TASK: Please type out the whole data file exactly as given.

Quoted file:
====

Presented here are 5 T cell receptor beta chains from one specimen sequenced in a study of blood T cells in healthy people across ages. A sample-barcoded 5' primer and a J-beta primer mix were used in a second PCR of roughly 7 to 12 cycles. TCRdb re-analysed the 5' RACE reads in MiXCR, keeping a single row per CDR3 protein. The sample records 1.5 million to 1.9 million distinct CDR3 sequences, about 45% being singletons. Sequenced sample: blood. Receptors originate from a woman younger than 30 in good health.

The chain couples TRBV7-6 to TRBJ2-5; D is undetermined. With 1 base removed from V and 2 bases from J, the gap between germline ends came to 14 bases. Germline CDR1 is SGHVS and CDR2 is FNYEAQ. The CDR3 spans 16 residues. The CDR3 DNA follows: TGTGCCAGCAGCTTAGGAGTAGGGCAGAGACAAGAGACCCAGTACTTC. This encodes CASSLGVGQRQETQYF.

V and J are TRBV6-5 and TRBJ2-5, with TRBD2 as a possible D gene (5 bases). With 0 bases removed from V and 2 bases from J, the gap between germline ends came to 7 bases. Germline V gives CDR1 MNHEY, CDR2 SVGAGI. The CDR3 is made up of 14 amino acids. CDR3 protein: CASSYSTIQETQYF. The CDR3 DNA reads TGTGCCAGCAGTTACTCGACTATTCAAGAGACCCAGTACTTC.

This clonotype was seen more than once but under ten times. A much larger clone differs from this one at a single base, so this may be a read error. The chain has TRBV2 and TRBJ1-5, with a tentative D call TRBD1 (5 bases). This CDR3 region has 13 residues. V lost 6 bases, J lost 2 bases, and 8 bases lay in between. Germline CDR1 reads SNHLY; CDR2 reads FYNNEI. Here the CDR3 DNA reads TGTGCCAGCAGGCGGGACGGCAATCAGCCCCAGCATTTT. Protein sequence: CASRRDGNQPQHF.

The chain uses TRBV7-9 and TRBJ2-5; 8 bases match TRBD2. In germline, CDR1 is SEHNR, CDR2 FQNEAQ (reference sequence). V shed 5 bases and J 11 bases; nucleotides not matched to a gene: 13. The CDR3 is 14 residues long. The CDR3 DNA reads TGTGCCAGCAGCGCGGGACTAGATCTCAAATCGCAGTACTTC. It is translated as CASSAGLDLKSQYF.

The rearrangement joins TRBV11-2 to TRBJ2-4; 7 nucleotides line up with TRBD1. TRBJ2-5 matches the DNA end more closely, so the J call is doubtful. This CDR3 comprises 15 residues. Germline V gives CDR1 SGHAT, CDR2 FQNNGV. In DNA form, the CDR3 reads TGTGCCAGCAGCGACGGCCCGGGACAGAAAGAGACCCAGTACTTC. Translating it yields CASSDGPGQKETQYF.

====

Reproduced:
Presented here are 5 T cell receptor beta chains from one specimen sequenced in a study of blood T cells in healthy people across ages. A sample-barcoded 5' primer and a J-beta primer mix were used in a second PCR of roughly 7 to 12 cycles. TCRdb re-analysed the 5' RACE reads in MiXCR, keeping a single row per CDR3 protein. The sample records 1.5 million to 1.9 million distinct CDR3 sequences, about 45% being singletons. Sequenced sample: blood. Receptors originate from a woman younger than 30 in good health.

The chain couples TRBV7-6 to TRBJ2-5; D is undetermined. With 1 base removed from V and 2 bases from J, the gap between germline ends came to 14 bases. Germline CDR1 is SGHVS and CDR2 is FNYEAQ. The CDR3 spans 16 residues. The CDR3 DNA follows: TGTGCCAGCAGCTTAGGAGTAGGGCAGAGACAAGAGACCCAGTACTTC. This encodes CASSLGVGQRQETQYF.

V and J are TRBV6-5 and TRBJ2-5, with TRBD2 as a possible D gene (5 bases). With 0 bases removed from V and 2 bases from J, the gap between germline ends came to 7 bases. Germline V gives CDR1 MNHEY, CDR2 SVGAGI. The CDR3 is made up of 14 amino acids. CDR3 protein: CASSYSTIQETQYF. The CDR3 DNA reads TGTGCCAGCAGTTACTCGACTATTCAAGAGACCCAGTACTTC.

This clonotype was seen more than once but under ten times. A much larger clone differs from this one at a single base, so this may be a read error. The chain has TRBV2 and TRBJ1-5, with a tentative D call TRBD1 (5 bases). This CDR3 region has 13 residues. V lost 6 bases, J lost 2 bases, and 8 bases lay in between. Germline CDR1 reads SNHLY; CDR2 reads FYNNEI. Here the CDR3 DNA reads TGTGCCAGCAGGCGGGACGGCAATCAGCCCCAGCATTTT. Protein sequence: CASRRDGNQPQHF.

The chain uses TRBV7-9 and TRBJ2-5; 8 bases match TRBD2. In germline, CDR1 is SEHNR, CDR2 FQNEAQ (reference sequence). V shed 5 bases and J 11 bases; nucleotides not matched to a gene: 13. The CDR3 is 14 residues long. The CDR3 DNA reads TGTGCCAGCAGCGCGGGACTAGATCTCAAATCGCAGTACTTC. It is translated as CASSAGLDLKSQYF.

The rearrangement joins TRBV11-2 to TRBJ2-4; 7 nucleotides line up with TRBD1. TRBJ2-5 matches the DNA end more closely, so the J call is doubtful. This CDR3 comprises 15 residues. Germline V gives CDR1 SGHAT, CDR2 FQNNGV. In DNA form, the CDR3 reads TGTGCCAGCAGCGACGGCCCGGGACAGAAAGAGACCCAGTACTTC. Translating it yields CASSDGPGQKETQYF.